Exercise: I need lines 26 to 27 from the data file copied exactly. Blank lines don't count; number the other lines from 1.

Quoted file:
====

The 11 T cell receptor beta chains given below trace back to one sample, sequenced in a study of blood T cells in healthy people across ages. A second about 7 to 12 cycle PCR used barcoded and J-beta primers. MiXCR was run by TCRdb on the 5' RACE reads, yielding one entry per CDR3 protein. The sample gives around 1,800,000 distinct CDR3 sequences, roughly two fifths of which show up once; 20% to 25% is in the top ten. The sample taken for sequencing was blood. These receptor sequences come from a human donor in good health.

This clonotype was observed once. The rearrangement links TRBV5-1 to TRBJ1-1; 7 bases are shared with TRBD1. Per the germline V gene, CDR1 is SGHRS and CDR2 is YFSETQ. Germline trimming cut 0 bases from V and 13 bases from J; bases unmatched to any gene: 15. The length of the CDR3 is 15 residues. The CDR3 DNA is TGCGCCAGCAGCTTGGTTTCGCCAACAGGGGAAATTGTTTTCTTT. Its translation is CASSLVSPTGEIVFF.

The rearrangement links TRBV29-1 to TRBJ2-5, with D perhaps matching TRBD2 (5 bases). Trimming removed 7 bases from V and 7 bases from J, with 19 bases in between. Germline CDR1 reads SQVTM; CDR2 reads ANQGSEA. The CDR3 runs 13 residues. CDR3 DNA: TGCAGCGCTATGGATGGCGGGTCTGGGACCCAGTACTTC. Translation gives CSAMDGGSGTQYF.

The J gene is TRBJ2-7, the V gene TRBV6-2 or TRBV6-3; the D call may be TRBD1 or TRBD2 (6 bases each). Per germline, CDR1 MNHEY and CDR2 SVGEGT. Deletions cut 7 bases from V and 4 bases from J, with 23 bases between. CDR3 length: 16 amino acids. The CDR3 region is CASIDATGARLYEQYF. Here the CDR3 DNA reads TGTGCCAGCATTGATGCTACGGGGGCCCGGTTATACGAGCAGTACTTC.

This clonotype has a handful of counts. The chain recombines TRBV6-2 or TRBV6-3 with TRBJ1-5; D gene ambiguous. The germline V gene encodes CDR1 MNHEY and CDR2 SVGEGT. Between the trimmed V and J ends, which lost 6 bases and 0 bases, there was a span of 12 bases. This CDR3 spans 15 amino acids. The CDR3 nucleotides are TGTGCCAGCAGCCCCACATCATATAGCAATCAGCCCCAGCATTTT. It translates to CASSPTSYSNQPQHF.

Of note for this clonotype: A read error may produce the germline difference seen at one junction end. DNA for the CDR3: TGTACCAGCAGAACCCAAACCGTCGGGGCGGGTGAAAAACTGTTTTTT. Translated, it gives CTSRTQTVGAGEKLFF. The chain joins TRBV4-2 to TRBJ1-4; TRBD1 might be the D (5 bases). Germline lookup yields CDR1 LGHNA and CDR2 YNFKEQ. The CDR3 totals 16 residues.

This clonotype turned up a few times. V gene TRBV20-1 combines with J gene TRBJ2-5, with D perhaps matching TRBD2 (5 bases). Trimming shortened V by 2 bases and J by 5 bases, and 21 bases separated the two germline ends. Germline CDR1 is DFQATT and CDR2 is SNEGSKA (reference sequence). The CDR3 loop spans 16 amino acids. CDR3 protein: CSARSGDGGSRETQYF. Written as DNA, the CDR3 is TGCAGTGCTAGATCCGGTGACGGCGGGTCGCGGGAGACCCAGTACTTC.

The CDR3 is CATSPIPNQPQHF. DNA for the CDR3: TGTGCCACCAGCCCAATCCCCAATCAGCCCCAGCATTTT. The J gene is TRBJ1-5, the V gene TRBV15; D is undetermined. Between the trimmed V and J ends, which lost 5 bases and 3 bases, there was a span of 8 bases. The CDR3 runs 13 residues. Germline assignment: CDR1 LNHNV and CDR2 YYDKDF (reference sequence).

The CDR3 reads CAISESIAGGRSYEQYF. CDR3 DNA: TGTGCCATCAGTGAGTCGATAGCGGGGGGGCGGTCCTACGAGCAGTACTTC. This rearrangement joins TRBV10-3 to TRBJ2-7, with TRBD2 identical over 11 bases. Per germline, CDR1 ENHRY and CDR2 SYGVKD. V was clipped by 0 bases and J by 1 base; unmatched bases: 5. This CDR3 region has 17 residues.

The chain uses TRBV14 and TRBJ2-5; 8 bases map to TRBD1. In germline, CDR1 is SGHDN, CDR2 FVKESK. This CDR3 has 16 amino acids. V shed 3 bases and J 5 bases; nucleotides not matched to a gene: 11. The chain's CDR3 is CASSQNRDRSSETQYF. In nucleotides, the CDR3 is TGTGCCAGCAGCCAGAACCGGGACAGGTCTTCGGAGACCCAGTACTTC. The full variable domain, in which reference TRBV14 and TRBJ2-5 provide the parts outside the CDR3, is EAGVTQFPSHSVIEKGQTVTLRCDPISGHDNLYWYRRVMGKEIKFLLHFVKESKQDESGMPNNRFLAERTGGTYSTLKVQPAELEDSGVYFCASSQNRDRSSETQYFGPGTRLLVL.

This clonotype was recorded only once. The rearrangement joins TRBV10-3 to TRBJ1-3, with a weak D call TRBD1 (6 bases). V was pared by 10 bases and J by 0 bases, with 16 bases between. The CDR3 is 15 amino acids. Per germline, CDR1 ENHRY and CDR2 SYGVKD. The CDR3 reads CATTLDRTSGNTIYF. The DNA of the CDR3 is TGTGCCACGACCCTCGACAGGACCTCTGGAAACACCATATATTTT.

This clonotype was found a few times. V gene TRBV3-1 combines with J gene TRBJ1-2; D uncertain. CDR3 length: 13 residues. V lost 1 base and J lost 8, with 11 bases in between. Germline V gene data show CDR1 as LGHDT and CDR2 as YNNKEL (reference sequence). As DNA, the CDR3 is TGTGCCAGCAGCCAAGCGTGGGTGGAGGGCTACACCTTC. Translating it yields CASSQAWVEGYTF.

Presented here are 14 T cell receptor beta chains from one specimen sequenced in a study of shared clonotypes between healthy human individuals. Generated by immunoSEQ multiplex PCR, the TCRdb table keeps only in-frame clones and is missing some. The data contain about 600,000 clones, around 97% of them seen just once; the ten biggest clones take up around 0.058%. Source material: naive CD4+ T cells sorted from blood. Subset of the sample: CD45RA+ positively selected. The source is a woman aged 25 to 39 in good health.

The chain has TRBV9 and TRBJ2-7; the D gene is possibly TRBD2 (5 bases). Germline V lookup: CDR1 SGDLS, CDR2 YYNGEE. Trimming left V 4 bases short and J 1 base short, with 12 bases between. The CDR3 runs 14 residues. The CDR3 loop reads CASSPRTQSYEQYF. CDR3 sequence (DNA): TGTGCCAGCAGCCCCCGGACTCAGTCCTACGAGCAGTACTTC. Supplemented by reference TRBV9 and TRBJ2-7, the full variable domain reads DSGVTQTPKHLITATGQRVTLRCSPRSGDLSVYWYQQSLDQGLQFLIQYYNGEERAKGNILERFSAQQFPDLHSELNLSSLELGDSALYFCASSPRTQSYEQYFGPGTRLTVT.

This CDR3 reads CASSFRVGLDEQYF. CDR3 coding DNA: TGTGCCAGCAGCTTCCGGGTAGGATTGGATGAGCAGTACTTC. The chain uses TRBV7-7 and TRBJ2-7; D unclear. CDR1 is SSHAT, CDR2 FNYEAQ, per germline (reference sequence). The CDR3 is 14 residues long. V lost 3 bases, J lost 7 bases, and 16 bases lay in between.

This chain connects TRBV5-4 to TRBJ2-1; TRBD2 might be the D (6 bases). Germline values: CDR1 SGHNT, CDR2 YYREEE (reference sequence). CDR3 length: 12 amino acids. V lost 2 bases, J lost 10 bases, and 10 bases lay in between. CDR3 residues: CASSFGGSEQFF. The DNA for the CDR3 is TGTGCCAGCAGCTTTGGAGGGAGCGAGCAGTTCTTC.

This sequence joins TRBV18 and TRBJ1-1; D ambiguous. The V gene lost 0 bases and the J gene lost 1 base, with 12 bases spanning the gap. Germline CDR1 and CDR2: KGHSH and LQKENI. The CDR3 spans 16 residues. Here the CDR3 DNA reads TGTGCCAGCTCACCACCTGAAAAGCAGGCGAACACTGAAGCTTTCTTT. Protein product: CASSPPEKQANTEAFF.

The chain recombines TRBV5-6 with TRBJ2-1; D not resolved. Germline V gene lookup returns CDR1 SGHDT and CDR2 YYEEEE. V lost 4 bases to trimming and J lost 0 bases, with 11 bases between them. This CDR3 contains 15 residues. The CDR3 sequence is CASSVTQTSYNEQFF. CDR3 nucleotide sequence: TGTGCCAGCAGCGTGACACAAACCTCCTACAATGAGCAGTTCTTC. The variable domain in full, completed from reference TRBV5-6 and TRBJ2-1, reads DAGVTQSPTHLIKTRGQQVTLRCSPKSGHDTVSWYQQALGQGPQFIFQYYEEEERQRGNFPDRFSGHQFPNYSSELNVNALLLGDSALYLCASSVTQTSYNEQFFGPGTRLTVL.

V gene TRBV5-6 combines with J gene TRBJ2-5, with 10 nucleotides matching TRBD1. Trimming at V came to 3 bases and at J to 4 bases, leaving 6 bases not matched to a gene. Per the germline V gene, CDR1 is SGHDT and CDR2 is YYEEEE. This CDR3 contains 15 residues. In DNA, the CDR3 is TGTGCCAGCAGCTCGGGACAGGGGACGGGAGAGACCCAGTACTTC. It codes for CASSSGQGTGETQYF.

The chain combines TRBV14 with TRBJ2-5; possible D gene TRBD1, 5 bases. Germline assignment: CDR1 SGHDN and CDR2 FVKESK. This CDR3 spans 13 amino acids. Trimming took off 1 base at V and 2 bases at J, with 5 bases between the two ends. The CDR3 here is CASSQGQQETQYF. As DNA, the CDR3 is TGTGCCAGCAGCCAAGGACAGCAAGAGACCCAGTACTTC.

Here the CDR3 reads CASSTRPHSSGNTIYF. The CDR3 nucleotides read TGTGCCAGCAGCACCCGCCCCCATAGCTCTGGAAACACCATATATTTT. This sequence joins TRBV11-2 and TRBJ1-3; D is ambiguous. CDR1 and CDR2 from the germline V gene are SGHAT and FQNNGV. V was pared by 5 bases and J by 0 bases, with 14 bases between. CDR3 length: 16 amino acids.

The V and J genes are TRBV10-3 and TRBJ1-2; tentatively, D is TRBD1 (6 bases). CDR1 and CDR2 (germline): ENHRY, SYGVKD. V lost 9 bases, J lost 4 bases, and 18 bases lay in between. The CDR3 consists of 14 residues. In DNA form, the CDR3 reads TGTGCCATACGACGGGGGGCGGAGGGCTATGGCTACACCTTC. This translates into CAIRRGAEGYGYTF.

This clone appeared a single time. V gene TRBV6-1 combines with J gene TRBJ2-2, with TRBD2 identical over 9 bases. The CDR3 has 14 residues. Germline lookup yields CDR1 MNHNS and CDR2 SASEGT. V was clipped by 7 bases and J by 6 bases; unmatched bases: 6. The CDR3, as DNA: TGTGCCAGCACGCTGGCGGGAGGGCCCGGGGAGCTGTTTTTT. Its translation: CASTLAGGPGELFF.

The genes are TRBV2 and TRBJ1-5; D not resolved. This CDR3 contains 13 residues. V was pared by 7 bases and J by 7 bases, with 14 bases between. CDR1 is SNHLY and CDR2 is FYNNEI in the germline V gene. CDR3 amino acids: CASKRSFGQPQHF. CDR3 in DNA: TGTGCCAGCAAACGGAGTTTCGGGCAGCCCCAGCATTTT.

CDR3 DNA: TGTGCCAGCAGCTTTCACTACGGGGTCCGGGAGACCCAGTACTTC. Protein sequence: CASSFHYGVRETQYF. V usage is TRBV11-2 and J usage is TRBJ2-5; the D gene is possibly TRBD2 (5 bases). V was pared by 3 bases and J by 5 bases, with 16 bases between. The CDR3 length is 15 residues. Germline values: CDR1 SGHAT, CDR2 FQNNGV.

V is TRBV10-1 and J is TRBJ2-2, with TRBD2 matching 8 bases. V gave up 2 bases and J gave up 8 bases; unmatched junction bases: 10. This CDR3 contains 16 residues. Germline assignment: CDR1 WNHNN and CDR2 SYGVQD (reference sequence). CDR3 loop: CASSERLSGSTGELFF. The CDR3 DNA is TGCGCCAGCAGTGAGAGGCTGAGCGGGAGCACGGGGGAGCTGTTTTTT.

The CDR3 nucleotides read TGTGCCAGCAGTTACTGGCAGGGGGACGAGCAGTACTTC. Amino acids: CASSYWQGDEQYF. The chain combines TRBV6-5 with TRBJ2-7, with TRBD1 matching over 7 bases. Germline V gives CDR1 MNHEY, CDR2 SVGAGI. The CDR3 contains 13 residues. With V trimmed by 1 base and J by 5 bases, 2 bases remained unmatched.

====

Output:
V is TRBV10-1 and J is TRBJ2-2, with TRBD2 matching 8 bases. V gave up 2 bases and J gave up 8 bases; unmatched junction bases: 10. This CDR3 contains 16 residues. Germline assignment: CDR1 WNHNN and CDR2 SYGVQD (reference sequence). CDR3 loop: CASSERLSGSTGELFF. The CDR3 DNA is TGCGCCAGCAGTGAGAGGCTGAGCGGGAGCACGGGGGAGCTGTTTTTT.

The CDR3 nucleotides read TGTGCCAGCAGTTACTGGCAGGGGGACGAGCAGTACTTC. Amino acids: CASSYWQGDEQYF. The chain combines TRBV6-5 with TRBJ2-7, with TRBD1 matching over 7 bases. Germline V gives CDR1 MNHEY, CDR2 SVGAGI. The CDR3 contains 13 residues. With V trimmed by 1 base and J by 5 bases, 2 bases remained unmatched.